Washington State Dems propose bill to classify ammo as a ‘privilege’ in order to tax it

“A use tax is levied on every person in this state for the privilege of using ammunition as a consumer at the rate of 11 percent of the selling price.”

Ari Hoffman Seattle WA
Democrats in the Washington State legislature began this year’s session by targeting gun rights by attempting to classify ammunition as a “privilege” to subject it to a tax.

House Bill 2238, which is sponsored by Democratic State Reps My-Linh Thai and Liz Berry imposes an 11 percent sales and use tax on ammunition in Washington on top of sales, local, state, and federal taxes in an attempt to reduce "gun violence."

Berry previously worked for former US Representative Gabby Giffords as her Legislative Director when the congresswoman was shot in 2011.

Instead of having the right to purchase ammunition, Democrats are attempting to classify it as a “privilege.”

According to the proposed legislation, “A use tax is levied on every person in this state for the privilege of using ammunition as a consumer at the rate of 11 percent of the selling price.”

Despite their best efforts, gun sales have increased thanks to Democratic legislation.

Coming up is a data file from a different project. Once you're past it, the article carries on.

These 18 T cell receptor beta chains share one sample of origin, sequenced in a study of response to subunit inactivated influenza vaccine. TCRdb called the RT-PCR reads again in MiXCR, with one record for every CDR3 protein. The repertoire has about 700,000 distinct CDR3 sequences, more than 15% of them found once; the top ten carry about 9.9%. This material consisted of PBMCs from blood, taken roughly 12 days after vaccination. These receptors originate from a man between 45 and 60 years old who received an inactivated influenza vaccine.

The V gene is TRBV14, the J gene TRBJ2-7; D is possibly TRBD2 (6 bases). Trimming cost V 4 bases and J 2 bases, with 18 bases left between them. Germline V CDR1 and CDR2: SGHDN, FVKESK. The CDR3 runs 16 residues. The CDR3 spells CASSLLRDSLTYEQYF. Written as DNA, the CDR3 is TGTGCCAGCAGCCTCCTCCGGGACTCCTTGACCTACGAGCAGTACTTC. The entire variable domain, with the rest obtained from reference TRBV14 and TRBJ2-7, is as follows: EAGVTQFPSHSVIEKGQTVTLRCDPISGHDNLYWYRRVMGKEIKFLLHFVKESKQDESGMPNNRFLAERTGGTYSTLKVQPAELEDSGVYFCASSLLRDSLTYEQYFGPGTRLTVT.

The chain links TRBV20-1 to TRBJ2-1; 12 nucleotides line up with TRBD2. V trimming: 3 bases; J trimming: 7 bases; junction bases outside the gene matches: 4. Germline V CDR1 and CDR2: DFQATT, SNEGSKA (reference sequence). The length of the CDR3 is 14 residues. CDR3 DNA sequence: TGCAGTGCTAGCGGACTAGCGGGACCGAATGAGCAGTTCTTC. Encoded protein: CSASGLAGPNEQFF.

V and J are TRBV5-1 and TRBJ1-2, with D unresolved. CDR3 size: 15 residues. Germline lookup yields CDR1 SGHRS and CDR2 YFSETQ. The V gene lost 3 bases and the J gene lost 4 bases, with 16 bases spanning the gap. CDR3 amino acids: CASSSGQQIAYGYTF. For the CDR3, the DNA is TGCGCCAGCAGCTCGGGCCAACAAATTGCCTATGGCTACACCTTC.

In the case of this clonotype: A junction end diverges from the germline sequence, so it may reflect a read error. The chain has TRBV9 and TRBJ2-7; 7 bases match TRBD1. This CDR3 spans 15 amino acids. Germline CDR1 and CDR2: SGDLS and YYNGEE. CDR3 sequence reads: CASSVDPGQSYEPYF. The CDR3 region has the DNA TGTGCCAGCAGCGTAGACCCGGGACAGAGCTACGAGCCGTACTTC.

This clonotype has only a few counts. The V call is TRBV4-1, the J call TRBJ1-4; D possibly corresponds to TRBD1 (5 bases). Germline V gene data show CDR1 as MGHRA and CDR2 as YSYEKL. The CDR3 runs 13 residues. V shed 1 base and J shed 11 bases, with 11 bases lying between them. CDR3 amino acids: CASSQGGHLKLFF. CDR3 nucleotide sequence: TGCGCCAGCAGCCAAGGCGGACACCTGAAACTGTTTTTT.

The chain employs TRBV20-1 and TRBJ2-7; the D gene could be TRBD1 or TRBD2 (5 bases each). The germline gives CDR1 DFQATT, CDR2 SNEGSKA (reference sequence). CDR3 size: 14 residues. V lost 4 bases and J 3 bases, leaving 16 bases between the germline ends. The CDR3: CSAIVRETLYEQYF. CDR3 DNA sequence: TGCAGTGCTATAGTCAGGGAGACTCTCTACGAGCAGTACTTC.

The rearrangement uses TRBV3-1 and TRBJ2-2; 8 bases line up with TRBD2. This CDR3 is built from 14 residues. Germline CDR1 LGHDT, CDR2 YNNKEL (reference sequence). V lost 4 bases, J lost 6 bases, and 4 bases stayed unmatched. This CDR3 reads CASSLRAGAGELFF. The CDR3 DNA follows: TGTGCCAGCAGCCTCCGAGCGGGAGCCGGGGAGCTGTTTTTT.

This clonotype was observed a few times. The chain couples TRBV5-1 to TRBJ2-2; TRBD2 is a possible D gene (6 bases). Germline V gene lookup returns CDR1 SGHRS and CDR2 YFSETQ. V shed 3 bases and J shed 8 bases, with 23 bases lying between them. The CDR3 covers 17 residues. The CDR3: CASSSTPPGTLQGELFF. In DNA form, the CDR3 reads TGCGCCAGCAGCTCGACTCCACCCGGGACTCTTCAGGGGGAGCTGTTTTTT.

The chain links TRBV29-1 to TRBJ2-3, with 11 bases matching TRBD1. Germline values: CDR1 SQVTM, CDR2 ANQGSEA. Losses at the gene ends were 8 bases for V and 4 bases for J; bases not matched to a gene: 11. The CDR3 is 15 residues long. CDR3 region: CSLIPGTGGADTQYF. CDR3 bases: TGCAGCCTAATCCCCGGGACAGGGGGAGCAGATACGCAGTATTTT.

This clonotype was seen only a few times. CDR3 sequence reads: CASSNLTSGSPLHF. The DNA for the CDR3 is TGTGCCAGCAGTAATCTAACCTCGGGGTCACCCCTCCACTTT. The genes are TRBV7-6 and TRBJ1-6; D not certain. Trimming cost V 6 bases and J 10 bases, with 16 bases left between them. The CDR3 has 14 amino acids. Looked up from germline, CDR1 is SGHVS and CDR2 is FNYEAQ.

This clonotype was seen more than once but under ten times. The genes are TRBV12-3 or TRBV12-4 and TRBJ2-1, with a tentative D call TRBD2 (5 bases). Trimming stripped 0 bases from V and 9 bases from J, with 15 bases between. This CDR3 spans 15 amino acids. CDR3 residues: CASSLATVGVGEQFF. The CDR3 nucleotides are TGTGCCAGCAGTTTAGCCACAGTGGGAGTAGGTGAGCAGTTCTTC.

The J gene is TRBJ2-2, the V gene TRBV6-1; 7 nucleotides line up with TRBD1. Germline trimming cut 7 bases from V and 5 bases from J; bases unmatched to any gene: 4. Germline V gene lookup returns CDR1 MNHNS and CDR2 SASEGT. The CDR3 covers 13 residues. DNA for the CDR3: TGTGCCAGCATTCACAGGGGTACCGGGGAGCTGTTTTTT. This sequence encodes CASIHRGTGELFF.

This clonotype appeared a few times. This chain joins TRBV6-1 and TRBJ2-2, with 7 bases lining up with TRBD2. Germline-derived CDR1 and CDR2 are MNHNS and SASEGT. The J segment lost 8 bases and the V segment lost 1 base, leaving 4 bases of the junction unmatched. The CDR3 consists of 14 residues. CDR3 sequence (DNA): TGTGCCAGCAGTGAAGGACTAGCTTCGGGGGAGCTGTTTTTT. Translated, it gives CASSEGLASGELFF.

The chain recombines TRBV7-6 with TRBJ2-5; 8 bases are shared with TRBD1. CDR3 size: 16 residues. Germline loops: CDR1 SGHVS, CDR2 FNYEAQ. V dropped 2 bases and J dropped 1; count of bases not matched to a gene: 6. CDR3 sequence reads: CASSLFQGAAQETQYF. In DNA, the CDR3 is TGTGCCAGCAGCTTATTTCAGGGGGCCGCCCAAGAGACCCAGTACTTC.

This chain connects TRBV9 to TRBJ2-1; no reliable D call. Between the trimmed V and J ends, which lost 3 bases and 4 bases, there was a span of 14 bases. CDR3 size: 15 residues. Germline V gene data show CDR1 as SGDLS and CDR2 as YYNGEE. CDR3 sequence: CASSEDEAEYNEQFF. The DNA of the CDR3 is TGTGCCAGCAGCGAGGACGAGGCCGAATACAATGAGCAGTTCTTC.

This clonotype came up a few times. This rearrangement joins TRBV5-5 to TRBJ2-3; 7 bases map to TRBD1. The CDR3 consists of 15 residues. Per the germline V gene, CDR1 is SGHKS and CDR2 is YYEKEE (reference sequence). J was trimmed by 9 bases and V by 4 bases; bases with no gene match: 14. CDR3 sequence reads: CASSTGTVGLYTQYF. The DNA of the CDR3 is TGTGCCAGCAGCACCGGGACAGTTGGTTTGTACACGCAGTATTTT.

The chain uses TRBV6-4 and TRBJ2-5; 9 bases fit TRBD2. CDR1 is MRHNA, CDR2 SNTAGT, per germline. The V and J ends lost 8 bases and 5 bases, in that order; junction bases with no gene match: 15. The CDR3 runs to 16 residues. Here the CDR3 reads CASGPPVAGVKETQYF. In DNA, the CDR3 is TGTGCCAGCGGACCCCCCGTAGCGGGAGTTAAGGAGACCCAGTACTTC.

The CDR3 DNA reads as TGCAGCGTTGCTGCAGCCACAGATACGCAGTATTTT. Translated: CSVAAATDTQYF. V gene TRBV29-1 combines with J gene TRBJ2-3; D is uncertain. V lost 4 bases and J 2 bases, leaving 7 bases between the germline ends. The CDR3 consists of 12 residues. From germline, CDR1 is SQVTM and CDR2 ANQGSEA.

Democrats previously banned high-capacity magazines and “assault weapons” which led to a spike in purchases in advance of the ban.

Additionally, Democrats have driven up demand by softening punishment for criminals which led to record crime, causing a sharp rise in first-time gun ownership.

In Seattle, following Democratic politicians defunding the police, appointing activist judges, and not prosecuting crimes, homicides in 2023 broke the all-time high record set in 1994. Seattle previously established a per-round tax.

Last year, Democratic State Rep. Tarra Simmons, a convicted felon, attempted to pass a bill that would have reduced charges against drive-by shooters and would have released convicts serving time for the offenses.

Democratic State Rep. Roger Goodman is attempting to pass HB 1268 which would prevent judges from adding prison time to felons that use firearms to commit crimes and offers the potential of early release to convicts in prison on firearm enhancements.

Simmons is also back again this session with new legislation, attempting to give judges clemency powers so they could unilaterally decide to reduce sentences for violent offenders years later, even if the facts of a case have not changed.
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